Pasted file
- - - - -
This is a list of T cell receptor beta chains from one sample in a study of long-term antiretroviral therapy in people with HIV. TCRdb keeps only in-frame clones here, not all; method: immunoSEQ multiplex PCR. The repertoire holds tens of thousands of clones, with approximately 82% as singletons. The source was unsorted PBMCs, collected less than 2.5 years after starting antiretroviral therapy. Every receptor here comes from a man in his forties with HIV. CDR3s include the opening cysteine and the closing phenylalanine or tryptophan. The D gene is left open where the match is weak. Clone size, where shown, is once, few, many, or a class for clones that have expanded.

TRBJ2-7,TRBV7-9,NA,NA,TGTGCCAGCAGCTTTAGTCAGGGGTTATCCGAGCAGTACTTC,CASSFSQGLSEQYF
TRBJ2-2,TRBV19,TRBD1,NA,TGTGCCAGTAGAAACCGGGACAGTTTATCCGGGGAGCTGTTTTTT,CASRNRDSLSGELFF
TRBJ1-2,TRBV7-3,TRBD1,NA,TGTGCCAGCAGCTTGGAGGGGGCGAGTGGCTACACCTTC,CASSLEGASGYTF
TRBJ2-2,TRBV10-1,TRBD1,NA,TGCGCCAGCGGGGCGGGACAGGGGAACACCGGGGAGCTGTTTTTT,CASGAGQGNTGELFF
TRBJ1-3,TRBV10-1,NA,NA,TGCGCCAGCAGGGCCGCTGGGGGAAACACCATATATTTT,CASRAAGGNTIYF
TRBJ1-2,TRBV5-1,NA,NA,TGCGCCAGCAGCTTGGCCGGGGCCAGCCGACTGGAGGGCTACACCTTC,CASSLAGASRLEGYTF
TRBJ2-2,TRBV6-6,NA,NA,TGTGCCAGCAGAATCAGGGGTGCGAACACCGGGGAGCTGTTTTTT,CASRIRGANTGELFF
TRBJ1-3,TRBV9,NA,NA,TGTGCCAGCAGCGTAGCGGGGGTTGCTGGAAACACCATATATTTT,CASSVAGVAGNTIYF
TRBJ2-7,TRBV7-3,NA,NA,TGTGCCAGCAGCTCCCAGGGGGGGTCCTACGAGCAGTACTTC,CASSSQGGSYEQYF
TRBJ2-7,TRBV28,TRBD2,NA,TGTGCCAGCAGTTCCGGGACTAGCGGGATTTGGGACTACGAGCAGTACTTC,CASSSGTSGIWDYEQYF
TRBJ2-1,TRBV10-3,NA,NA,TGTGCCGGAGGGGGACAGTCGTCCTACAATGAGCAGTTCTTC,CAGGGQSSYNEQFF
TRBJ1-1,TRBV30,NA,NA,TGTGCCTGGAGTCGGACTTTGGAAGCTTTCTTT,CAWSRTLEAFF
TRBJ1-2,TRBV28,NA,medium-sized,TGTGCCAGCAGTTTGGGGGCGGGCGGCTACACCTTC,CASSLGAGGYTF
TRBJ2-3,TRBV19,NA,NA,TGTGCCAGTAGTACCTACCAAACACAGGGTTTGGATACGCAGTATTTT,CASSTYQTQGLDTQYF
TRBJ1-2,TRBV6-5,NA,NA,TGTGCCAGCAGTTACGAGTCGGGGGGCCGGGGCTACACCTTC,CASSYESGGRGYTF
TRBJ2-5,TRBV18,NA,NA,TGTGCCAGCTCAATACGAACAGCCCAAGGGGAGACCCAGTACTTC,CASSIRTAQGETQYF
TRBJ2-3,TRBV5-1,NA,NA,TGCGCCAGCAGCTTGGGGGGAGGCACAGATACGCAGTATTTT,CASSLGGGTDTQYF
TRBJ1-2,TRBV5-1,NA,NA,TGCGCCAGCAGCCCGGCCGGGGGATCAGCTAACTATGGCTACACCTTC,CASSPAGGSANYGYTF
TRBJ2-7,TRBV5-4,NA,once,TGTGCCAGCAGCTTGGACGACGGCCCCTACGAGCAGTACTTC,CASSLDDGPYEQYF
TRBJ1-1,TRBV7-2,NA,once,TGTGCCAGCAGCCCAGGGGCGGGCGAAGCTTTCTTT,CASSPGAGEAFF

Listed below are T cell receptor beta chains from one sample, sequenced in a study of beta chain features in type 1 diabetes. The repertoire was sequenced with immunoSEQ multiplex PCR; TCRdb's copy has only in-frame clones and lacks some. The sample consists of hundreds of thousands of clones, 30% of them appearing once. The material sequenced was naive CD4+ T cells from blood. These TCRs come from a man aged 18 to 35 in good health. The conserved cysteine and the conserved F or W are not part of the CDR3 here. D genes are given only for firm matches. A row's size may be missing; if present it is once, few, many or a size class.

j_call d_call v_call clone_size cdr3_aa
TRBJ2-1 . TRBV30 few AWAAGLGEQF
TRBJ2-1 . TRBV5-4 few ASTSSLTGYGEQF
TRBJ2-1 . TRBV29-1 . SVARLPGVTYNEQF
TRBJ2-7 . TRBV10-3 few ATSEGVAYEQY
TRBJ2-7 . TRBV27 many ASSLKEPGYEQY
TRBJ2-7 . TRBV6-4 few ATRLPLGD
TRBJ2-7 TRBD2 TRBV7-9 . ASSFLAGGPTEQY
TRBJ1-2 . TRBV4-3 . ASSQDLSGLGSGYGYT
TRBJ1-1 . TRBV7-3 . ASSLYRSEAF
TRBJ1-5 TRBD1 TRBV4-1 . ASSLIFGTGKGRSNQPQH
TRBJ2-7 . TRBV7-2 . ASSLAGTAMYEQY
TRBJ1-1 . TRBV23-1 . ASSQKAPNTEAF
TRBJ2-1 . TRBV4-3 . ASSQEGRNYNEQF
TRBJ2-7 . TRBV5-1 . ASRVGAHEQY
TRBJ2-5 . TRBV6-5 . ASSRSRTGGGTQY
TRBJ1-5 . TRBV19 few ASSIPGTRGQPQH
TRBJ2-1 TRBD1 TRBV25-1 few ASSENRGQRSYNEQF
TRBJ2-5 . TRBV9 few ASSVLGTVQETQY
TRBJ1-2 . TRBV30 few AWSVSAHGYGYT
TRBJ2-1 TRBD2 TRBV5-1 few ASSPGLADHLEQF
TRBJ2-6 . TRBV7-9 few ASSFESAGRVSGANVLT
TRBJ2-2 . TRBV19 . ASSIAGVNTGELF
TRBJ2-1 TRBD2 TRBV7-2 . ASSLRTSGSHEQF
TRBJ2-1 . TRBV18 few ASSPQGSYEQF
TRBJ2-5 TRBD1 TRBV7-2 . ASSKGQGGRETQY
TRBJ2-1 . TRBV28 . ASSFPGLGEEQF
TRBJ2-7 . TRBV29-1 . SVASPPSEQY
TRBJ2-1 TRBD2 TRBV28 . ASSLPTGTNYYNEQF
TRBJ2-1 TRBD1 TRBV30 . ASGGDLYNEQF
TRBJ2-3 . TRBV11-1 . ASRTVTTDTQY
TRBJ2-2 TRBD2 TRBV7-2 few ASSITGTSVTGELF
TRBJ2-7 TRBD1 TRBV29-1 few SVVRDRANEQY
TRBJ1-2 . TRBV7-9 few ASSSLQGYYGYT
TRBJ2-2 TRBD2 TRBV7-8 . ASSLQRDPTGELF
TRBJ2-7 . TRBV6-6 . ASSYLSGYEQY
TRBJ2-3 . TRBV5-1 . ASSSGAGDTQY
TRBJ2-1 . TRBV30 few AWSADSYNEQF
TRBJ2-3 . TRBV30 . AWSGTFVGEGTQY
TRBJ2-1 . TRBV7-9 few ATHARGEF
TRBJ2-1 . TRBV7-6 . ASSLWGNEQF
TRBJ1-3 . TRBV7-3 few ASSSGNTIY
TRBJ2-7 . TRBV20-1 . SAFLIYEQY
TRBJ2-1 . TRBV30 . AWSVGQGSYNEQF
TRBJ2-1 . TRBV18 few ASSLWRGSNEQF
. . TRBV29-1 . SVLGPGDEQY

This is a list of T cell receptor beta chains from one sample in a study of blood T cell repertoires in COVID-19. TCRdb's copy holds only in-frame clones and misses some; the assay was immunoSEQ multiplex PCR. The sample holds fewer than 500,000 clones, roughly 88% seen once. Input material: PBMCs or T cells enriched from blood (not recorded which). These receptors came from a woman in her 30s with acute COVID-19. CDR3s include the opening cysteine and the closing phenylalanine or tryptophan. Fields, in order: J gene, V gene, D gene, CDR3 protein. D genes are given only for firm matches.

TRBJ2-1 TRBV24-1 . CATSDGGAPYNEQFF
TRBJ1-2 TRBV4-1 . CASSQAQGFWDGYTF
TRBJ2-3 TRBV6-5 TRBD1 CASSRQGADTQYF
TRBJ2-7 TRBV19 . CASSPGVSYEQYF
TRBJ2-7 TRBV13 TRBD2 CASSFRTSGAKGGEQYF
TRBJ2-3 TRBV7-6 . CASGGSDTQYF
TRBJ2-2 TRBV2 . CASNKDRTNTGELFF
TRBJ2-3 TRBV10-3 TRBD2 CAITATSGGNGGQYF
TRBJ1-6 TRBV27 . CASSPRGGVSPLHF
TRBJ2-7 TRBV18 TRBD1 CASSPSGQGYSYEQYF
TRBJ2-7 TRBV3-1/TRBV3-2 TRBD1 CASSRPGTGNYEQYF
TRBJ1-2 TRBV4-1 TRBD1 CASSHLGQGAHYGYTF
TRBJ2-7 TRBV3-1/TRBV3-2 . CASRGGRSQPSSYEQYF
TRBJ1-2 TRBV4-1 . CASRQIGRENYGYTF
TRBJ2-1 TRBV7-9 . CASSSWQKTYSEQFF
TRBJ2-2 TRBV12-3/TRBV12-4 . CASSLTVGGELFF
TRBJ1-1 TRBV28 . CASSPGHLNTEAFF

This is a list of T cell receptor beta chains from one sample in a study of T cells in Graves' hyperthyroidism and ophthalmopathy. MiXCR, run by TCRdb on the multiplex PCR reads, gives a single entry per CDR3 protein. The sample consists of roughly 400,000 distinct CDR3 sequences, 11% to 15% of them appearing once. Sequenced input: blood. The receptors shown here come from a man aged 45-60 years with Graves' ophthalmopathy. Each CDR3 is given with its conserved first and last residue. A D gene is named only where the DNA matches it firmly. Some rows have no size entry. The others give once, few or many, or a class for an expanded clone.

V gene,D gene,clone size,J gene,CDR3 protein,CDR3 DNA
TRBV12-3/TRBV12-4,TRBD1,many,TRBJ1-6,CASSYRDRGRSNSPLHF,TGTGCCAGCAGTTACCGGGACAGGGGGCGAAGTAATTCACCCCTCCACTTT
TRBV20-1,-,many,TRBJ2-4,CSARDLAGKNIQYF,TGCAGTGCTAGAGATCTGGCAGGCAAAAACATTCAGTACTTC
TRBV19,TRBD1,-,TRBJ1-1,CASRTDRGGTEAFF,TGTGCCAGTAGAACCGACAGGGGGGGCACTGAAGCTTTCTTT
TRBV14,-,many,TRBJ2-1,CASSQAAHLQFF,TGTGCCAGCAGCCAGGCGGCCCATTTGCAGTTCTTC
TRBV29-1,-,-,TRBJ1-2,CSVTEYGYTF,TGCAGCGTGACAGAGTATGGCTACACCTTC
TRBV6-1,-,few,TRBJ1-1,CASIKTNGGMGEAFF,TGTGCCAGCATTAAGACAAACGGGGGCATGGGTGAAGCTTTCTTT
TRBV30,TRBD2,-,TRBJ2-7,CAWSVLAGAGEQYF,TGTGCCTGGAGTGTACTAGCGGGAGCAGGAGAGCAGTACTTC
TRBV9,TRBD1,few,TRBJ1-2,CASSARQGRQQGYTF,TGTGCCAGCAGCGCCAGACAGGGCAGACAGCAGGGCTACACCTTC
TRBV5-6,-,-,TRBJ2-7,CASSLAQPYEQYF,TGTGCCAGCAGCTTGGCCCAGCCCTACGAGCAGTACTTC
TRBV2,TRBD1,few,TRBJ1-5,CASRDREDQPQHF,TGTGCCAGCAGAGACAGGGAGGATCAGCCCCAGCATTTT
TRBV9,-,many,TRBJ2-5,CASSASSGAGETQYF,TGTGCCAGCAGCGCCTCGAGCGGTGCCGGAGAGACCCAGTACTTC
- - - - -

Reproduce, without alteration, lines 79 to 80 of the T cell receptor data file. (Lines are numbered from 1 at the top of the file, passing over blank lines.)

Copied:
TRBJ2-7 TRBV18 TRBD1 CASSPSGQGYSYEQYF
TRBJ2-7 TRBV3-1/TRBV3-2 TRBD1 CASSRPGTGNYEQYF